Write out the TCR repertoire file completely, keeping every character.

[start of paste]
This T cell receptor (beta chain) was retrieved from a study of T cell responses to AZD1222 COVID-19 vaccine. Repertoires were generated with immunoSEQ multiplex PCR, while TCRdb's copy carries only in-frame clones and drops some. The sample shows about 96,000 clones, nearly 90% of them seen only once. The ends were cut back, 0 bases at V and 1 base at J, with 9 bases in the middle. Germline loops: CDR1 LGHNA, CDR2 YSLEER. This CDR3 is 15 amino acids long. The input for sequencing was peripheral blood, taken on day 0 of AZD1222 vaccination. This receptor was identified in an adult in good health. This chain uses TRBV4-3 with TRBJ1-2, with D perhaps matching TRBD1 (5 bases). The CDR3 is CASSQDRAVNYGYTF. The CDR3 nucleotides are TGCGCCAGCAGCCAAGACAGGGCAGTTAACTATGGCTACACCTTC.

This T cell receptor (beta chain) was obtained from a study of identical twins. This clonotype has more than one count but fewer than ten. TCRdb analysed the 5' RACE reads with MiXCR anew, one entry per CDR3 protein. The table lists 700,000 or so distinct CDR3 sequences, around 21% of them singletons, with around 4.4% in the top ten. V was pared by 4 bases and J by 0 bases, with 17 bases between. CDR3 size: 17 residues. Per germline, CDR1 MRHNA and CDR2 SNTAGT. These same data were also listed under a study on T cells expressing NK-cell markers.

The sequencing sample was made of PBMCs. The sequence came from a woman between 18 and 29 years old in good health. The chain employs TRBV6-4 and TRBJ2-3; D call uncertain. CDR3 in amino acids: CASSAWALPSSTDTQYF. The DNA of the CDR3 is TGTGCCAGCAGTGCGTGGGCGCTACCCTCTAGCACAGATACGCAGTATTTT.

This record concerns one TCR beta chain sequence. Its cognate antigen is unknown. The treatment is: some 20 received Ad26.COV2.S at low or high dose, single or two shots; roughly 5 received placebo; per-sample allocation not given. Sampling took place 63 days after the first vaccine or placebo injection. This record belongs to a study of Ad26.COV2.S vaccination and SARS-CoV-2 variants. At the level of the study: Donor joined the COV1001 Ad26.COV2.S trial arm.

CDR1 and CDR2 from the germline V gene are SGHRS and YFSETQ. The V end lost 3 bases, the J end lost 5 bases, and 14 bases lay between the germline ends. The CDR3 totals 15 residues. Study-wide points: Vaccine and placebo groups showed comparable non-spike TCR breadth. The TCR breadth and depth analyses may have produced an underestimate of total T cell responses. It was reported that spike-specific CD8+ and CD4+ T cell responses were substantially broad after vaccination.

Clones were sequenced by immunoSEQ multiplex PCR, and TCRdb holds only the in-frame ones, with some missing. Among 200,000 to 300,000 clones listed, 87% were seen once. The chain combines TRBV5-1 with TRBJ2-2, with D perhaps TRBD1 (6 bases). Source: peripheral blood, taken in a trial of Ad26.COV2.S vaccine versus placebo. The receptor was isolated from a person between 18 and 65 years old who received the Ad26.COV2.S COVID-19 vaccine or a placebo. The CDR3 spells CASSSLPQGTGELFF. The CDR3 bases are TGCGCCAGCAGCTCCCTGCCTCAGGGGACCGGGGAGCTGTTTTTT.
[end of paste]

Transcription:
This T cell receptor (beta chain) was retrieved from a study of T cell responses to AZD1222 COVID-19 vaccine. Repertoires were generated with immunoSEQ multiplex PCR, while TCRdb's copy carries only in-frame clones and drops some. The sample shows about 96,000 clones, nearly 90% of them seen only once. The ends were cut back, 0 bases at V and 1 base at J, with 9 bases in the middle. Germline loops: CDR1 LGHNA, CDR2 YSLEER. This CDR3 is 15 amino acids long. The input for sequencing was peripheral blood, taken on day 0 of AZD1222 vaccination. This receptor was identified in an adult in good health. This chain uses TRBV4-3 with TRBJ1-2, with D perhaps matching TRBD1 (5 bases). The CDR3 is CASSQDRAVNYGYTF. The CDR3 nucleotides are TGCGCCAGCAGCCAAGACAGGGCAGTTAACTATGGCTACACCTTC.

This T cell receptor (beta chain) was obtained from a study of identical twins. This clonotype has more than one count but fewer than ten. TCRdb analysed the 5' RACE reads with MiXCR anew, one entry per CDR3 protein. The table lists 700,000 or so distinct CDR3 sequences, around 21% of them singletons, with around 4.4% in the top ten. V was pared by 4 bases and J by 0 bases, with 17 bases between. CDR3 size: 17 residues. Per germline, CDR1 MRHNA and CDR2 SNTAGT. These same data were also listed under a study on T cells expressing NK-cell markers.

The sequencing sample was made of PBMCs. The sequence came from a woman between 18 and 29 years old in good health. The chain employs TRBV6-4 and TRBJ2-3; D call uncertain. CDR3 in amino acids: CASSAWALPSSTDTQYF. The DNA of the CDR3 is TGTGCCAGCAGTGCGTGGGCGCTACCCTCTAGCACAGATACGCAGTATTTT.

This record concerns one TCR beta chain sequence. Its cognate antigen is unknown. The treatment is: some 20 received Ad26.COV2.S at low or high dose, single or two shots; roughly 5 received placebo; per-sample allocation not given. Sampling took place 63 days after the first vaccine or placebo injection. This record belongs to a study of Ad26.COV2.S vaccination and SARS-CoV-2 variants. At the level of the study: Donor joined the COV1001 Ad26.COV2.S trial arm.

CDR1 and CDR2 from the germline V gene are SGHRS and YFSETQ. The V end lost 3 bases, the J end lost 5 bases, and 14 bases lay between the germline ends. The CDR3 totals 15 residues. Study-wide points: Vaccine and placebo groups showed comparable non-spike TCR breadth. The TCR breadth and depth analyses may have produced an underestimate of total T cell responses. It was reported that spike-specific CD8+ and CD4+ T cell responses were substantially broad after vaccination.

Clones were sequenced by immunoSEQ multiplex PCR, and TCRdb holds only the in-frame ones, with some missing. Among 200,000 to 300,000 clones listed, 87% were seen once. The chain combines TRBV5-1 with TRBJ2-2, with D perhaps TRBD1 (6 bases). Source: peripheral blood, taken in a trial of Ad26.COV2.S vaccine versus placebo. The receptor was isolated from a person between 18 and 65 years old who received the Ad26.COV2.S COVID-19 vaccine or a placebo. The CDR3 spells CASSSLPQGTGELFF. The CDR3 bases are TGCGCCAGCAGCTCCCTGCCTCAGGGGACCGGGGAGCTGTTTTTT.